Ships, LaHave River

One way to abstain from too much detail is to have a deadline. Sitting alongside the beautiful Lahave River are a few decommissioned and derelict ships. They look a little surreal so far upstream. But from an artist’s perspective they have lots of interesting bits to paint.

After only an hour, I got the call to pick up my husband from his meeting. No time to add all the lovely rust bits and wharf details. The scale’s off a little too but it reads okay. Worth another visit!

#directbrushtechnique

# urbansketching

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Orchard Kingsport

Orchard Kingsport: “Orchard #1” is an 8×10 watercolour on 140lb arches cp.

Evoking summer days, I went for high contrast values with minimal detail. The band of white blossoms parallels the band of white clouds.

There is a herd of cows hidden in the shade but they are indivisable from the shadow. They could be the subject of another iteration but this piece is focused on the light and the dark… and the green of course.

Railtown, Wolfville NS

8×10 urban sketch on Arches 140lb cp

Railtown is a collection of shops and businesses between the old train tracks and the Minas Basin dykes.

Called the Harvest Moon Trail, the tracks have been converted to about 160 km of groomed trail for the hiking or biking enthusiast. You’ll pass by Railtown on your way through Wolfville.

The Eagle did fly over when I was setting up but I included him mainly to cover up a paint splatter. It adds a little extra something.

Margaretsville, NS

My first paint out of the 2nd season with PAAAV kicked off at a site I found very challenging last year. Instead of attempting the lighthouse again, I focused on the church and two waterfalls with far more success.

A flock of seagulls took off on our arrival and I made a mental note to include them. They don’t show up well against the cliff but if you look closely they’re there.

One of the locals said not to paint on the beach as the tide was coming in but by the time I finished the tide had yet to turn.

Today’s real success story though was composing this with just brushwork. Not perfect but it was a real time saver and my colours stayed clean. And, I had lots of time to put in some finishing touches.

Urban Sketch – Hydrostone Market

The Hydrostone area in Halifax, NS, is a collection of buildings that provided homes for people displaced by the Halifax Explosion of 1917. It’s a popular area of the city with several small boutiques, shops, and caf├ęs.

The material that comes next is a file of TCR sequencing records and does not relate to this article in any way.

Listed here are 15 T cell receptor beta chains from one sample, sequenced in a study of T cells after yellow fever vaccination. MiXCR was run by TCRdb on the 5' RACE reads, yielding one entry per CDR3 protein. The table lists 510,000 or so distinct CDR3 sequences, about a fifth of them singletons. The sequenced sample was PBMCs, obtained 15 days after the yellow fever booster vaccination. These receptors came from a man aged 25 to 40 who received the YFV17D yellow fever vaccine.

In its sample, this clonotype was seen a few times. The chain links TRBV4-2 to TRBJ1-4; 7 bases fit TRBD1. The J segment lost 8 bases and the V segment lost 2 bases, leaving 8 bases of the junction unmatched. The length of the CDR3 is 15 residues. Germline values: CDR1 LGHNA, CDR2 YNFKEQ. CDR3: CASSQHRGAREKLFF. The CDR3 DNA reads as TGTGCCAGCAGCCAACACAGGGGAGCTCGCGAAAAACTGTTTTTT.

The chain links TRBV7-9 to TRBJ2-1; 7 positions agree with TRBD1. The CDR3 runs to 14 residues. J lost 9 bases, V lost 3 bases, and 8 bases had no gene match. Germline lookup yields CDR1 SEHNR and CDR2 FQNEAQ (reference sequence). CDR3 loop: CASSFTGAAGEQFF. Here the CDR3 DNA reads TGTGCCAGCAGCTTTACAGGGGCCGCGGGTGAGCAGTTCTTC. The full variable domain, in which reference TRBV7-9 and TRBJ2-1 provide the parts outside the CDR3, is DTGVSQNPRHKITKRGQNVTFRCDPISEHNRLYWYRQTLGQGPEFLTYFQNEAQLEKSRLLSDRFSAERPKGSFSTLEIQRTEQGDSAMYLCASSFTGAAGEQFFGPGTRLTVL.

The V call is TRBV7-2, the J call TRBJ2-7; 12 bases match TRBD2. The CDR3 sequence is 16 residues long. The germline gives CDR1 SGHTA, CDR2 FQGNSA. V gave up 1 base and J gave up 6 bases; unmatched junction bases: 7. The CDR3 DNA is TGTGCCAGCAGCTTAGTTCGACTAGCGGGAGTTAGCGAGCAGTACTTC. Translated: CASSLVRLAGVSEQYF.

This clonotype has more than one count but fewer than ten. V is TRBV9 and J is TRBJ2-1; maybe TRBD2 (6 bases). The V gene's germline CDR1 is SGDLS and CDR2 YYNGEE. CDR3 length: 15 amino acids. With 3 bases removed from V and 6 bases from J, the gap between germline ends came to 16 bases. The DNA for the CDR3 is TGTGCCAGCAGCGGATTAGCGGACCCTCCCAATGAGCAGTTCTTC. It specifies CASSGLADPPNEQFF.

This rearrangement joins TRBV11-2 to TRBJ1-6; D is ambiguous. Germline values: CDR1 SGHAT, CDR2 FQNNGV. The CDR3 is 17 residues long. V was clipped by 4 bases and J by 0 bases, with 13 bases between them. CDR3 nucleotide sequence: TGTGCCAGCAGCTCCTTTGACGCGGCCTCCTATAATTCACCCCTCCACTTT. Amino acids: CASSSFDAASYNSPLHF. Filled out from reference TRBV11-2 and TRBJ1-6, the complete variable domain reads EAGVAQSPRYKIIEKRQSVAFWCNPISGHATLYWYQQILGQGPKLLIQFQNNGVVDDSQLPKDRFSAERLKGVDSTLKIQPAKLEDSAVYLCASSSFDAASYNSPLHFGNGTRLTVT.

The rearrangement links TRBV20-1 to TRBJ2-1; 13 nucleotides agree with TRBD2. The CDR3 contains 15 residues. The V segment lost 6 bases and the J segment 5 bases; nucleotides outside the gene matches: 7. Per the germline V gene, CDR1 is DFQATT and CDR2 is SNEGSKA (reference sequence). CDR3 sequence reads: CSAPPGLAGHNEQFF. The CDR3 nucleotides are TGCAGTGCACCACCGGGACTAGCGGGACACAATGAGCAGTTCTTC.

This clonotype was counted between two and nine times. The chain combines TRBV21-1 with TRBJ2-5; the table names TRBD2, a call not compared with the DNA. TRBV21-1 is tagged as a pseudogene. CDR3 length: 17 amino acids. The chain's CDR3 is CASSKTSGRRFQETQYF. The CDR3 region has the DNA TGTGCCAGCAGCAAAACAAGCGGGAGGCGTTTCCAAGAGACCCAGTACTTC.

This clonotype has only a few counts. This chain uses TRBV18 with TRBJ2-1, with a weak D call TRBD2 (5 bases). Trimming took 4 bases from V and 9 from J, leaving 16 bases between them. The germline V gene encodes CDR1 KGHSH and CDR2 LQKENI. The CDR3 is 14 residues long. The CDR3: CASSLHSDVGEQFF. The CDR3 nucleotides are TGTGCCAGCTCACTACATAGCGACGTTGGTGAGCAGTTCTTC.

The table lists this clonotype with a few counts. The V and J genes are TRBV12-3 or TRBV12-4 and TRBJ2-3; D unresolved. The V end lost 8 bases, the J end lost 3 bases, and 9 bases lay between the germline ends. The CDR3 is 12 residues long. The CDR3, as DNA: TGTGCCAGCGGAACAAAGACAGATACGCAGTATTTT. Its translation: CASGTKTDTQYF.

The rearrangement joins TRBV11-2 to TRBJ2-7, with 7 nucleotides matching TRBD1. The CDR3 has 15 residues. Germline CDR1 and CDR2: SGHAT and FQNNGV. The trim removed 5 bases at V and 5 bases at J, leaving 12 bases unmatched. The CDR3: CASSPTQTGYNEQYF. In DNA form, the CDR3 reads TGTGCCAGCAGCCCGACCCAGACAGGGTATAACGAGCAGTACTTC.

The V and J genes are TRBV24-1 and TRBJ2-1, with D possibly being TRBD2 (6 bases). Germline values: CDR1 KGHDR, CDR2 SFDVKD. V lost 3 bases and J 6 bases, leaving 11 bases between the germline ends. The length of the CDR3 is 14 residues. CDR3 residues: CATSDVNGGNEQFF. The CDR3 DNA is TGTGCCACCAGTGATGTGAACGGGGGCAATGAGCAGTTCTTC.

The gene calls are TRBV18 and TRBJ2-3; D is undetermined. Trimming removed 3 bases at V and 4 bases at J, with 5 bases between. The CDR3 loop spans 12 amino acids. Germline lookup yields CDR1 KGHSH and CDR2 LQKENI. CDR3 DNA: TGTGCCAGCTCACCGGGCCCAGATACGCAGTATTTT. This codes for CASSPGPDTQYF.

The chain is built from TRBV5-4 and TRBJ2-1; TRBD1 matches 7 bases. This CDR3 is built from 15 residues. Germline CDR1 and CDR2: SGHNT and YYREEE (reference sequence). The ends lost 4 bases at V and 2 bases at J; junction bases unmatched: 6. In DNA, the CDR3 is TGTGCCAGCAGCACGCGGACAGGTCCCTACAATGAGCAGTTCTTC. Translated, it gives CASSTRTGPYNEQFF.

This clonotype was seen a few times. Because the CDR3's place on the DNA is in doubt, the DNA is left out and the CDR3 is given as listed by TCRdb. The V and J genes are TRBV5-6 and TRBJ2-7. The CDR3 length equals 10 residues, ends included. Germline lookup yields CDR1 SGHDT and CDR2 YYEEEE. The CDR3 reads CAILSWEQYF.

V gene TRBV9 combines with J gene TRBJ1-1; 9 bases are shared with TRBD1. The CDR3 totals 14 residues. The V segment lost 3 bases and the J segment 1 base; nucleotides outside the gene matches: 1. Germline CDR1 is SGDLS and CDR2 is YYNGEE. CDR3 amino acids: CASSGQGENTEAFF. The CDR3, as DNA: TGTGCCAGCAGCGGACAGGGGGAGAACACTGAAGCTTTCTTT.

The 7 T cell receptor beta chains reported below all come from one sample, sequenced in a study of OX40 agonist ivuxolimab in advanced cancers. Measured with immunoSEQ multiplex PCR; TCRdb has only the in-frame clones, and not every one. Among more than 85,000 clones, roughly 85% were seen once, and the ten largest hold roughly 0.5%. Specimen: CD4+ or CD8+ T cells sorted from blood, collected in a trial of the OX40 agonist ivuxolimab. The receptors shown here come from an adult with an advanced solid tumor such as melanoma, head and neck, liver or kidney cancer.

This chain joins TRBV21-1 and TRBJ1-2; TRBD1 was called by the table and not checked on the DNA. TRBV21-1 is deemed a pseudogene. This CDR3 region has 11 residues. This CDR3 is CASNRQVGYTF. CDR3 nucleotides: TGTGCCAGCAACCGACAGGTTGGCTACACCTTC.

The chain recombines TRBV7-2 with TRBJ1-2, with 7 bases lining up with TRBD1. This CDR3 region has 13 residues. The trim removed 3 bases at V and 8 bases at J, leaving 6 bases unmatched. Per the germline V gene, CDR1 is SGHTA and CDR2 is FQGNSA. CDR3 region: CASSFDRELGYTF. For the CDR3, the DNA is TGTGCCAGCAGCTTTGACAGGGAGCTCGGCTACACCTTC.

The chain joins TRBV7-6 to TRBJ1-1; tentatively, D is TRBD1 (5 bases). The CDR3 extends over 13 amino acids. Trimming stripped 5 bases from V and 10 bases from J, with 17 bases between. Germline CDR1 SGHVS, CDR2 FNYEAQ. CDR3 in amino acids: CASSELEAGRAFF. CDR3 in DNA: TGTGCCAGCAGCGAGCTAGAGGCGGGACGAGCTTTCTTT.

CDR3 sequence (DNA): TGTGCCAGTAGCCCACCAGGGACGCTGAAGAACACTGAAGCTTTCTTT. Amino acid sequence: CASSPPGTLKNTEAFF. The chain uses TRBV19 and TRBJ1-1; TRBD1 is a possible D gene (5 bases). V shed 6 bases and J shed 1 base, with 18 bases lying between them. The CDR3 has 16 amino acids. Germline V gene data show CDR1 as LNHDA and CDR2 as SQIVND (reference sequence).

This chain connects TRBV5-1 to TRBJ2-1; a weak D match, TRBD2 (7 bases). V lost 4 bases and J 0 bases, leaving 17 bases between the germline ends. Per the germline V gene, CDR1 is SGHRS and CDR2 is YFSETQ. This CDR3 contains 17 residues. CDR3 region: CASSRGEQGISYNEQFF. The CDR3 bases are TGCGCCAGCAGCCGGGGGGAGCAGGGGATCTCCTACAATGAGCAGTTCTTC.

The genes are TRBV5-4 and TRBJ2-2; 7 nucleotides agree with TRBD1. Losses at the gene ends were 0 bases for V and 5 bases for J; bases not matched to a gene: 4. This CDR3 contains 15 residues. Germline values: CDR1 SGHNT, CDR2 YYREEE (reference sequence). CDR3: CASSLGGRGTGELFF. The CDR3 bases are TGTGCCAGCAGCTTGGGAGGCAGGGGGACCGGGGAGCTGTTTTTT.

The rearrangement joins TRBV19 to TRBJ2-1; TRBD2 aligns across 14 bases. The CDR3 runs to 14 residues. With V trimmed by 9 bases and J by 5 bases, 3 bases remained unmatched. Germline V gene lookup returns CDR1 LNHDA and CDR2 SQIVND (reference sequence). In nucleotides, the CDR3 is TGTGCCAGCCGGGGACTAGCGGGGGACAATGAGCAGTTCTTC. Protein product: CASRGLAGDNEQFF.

What started as an urban sketch became more of a painting. My preliminary sketch was of the buildings on the right. When the rain started I packed my gear back in the car and headed for drier locations.

Once I decided to finish it, I scrapped the original sketch. I liked the composition with the trees in the foreground better and used the reference photo I took instead.

It’s always a challenge for me to leave out detail. And, I included as much as I could get away with here. I think the interesting bits in this painting are the power lines and the shadows on the grass.

I’m off to join the Plein Air Artists of the Annapolis Valley tomorrow in Margaretsville. Hopefully, I can find something simple to paint.

Central Library, Halifax

Started with a few preliminary sketches at the Hydrostone Market before getting rained out. Then headed to the Central Library and made a first attempt while sitting in the car during the rain. After some detours to dodge the Bluenose Marathoners (who looked tired and wet) and a couple of trips back and forth across the city, I finally got to meet with some very nice sketchers at Keith’s Brewery! Yay!

Its hard to say what the hardest part was: reflections, perspective, or values. It was a good technical challenge. The simple lines of modern architecture are not so simple.

Ten Tulips

This 8×10″ watercolour was demanding a more juicy, creative direction. So, I abandoned the reference photo and the plein air view of my garden to encourage some artistic flow. Once I did that things started to come together more organically.

There’s a deep satisfaction in turning a painting into more than what is visible to the naked eye. It feels like painting from your heart instead of your head.

I may revisit the middle yellow tulip and add a vertical vein of crimson between the petals to indicate a little cross pollination that occurred between the original flowers but I’m somewhat happy with this as it is